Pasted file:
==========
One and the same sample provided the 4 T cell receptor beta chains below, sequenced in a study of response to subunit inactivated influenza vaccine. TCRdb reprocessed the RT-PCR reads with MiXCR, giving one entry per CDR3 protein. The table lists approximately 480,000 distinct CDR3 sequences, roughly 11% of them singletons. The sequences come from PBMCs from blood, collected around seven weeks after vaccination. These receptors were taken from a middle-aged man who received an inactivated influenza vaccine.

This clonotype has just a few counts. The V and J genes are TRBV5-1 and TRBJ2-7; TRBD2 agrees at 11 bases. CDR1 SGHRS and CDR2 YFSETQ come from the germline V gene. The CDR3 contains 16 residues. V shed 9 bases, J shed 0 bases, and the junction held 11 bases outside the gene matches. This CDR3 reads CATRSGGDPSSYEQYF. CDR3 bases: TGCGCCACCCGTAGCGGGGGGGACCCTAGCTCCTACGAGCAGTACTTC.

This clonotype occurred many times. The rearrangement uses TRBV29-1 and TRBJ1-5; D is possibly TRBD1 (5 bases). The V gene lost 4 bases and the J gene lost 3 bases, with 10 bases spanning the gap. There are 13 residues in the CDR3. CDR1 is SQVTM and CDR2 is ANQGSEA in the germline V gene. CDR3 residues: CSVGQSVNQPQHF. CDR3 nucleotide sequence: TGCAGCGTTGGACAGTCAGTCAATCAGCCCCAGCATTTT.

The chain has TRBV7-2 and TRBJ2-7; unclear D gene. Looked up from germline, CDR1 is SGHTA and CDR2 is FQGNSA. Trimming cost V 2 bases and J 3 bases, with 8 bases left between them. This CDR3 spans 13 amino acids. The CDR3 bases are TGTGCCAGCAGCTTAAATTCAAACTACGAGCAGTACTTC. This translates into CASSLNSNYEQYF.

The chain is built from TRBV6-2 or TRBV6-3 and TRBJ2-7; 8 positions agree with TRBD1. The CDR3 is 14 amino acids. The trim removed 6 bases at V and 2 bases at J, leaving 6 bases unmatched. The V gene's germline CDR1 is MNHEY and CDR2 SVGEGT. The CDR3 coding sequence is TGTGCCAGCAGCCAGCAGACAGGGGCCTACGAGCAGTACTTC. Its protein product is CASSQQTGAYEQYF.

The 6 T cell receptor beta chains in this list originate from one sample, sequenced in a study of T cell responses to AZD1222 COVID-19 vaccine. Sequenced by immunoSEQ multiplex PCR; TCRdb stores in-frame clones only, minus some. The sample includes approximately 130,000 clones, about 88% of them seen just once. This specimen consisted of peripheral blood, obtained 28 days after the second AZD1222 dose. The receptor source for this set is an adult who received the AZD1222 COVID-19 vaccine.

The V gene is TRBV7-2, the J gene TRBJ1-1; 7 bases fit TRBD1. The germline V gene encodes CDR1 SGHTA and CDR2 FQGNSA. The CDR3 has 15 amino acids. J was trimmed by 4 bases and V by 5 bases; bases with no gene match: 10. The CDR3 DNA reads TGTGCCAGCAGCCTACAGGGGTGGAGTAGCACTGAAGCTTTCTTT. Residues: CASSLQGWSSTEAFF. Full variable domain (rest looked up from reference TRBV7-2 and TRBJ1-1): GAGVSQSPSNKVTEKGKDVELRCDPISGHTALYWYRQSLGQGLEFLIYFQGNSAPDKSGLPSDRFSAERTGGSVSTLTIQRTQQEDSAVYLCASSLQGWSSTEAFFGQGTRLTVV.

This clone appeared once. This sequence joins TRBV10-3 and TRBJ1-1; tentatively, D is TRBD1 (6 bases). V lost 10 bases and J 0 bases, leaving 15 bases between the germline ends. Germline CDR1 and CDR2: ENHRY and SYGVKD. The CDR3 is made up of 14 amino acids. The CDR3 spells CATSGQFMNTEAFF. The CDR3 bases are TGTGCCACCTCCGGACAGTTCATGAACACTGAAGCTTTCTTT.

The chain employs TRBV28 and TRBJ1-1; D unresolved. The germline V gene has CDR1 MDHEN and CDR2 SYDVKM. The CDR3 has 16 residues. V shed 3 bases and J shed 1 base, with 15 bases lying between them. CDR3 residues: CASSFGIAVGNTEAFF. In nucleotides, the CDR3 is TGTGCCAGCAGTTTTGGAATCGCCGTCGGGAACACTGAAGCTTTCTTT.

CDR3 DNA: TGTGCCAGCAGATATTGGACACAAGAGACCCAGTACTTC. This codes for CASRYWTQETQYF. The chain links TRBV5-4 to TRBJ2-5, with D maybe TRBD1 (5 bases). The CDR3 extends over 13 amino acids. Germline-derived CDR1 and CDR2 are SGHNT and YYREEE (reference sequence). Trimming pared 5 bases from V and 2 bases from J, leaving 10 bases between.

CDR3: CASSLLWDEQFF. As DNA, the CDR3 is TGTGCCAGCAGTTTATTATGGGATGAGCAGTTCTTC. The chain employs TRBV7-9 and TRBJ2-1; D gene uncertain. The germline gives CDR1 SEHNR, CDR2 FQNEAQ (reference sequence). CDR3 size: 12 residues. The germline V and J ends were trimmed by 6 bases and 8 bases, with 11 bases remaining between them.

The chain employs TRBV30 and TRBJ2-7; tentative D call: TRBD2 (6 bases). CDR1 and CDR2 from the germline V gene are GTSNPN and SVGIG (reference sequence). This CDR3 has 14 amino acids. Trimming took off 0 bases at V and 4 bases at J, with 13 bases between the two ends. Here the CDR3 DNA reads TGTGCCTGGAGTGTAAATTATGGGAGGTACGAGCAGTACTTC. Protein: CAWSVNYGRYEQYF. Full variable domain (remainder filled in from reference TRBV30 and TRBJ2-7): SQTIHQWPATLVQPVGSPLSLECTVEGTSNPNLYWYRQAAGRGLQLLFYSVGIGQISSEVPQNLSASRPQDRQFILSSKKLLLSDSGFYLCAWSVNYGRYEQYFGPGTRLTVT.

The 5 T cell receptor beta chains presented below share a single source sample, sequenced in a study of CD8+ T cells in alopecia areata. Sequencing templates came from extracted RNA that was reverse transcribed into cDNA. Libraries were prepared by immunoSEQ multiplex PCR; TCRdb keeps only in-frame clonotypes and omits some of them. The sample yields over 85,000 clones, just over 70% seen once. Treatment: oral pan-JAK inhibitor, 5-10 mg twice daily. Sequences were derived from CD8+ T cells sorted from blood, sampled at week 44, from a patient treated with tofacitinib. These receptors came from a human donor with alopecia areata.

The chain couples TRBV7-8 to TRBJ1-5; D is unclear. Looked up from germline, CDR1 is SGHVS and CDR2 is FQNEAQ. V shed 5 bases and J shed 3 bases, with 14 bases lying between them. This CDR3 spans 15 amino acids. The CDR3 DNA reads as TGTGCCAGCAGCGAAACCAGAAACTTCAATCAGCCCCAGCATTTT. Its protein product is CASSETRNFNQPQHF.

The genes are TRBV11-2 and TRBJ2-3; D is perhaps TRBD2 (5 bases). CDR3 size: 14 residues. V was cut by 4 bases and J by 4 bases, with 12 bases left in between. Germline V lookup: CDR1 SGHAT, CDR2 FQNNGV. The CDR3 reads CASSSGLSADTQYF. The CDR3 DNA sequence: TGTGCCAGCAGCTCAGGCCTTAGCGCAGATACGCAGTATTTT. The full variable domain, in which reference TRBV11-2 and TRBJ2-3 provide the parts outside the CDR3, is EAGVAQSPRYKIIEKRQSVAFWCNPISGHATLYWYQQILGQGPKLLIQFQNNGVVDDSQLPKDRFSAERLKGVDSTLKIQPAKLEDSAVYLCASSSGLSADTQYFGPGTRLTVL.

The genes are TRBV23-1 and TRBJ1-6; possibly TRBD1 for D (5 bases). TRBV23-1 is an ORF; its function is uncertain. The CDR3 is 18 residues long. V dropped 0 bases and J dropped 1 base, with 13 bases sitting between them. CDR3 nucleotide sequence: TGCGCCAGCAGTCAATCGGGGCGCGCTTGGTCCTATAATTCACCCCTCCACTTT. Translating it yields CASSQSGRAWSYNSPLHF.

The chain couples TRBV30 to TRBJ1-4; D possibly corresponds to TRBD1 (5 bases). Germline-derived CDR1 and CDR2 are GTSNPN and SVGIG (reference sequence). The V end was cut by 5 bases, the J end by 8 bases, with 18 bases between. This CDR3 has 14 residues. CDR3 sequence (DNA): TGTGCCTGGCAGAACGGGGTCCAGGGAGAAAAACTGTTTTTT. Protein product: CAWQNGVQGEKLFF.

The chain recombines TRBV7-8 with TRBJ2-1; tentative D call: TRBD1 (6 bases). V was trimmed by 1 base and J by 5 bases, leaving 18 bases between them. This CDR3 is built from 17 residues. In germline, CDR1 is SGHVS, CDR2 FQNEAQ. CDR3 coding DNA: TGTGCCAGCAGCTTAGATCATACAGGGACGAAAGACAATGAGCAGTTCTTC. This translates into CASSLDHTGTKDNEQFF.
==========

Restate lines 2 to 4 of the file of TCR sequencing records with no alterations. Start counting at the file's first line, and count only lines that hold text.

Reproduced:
This clonotype has just a few counts. The V and J genes are TRBV5-1 and TRBJ2-7; TRBD2 agrees at 11 bases. CDR1 SGHRS and CDR2 YFSETQ come from the germline V gene. The CDR3 contains 16 residues. V shed 9 bases, J shed 0 bases, and the junction held 11 bases outside the gene matches. This CDR3 reads CATRSGGDPSSYEQYF. CDR3 bases: TGCGCCACCCGTAGCGGGGGGGACCCTAGCTCCTACGAGCAGTACTTC.

This clonotype occurred many times. The rearrangement uses TRBV29-1 and TRBJ1-5; D is possibly TRBD1 (5 bases). The V gene lost 4 bases and the J gene lost 3 bases, with 10 bases spanning the gap. There are 13 residues in the CDR3. CDR1 is SQVTM and CDR2 is ANQGSEA in the germline V gene. CDR3 residues: CSVGQSVNQPQHF. CDR3 nucleotide sequence: TGCAGCGTTGGACAGTCAGTCAATCAGCCCCAGCATTTT.

The chain has TRBV7-2 and TRBJ2-7; unclear D gene. Looked up from germline, CDR1 is SGHTA and CDR2 is FQGNSA. Trimming cost V 2 bases and J 3 bases, with 8 bases left between them. This CDR3 spans 13 amino acids. The CDR3 bases are TGTGCCAGCAGCTTAAATTCAAACTACGAGCAGTACTTC. This translates into CASSLNSNYEQYF.